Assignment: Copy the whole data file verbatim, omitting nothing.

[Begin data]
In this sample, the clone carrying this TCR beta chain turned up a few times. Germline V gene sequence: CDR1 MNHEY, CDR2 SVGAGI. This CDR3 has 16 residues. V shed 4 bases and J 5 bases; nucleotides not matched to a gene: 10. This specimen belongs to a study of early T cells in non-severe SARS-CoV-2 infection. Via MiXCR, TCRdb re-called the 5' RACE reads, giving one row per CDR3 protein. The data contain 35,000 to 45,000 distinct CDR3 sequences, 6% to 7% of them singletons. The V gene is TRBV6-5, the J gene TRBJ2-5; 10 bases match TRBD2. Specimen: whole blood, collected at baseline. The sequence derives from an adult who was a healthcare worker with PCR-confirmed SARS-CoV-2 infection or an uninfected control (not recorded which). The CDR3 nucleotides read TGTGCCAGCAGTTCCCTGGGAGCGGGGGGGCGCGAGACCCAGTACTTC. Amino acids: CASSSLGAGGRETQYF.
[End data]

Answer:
In this sample, the clone carrying this TCR beta chain turned up a few times. Germline V gene sequence: CDR1 MNHEY, CDR2 SVGAGI. This CDR3 has 16 residues. V shed 4 bases and J 5 bases; nucleotides not matched to a gene: 10. This specimen belongs to a study of early T cells in non-severe SARS-CoV-2 infection. Via MiXCR, TCRdb re-called the 5' RACE reads, giving one row per CDR3 protein. The data contain 35,000 to 45,000 distinct CDR3 sequences, 6% to 7% of them singletons. The V gene is TRBV6-5, the J gene TRBJ2-5; 10 bases match TRBD2. Specimen: whole blood, collected at baseline. The sequence derives from an adult who was a healthcare worker with PCR-confirmed SARS-CoV-2 infection or an uninfected control (not recorded which). The CDR3 nucleotides read TGTGCCAGCAGTTCCCTGGGAGCGGGGGGGCGCGAGACCCAGTACTTC. Amino acids: CASSSLGAGGRETQYF.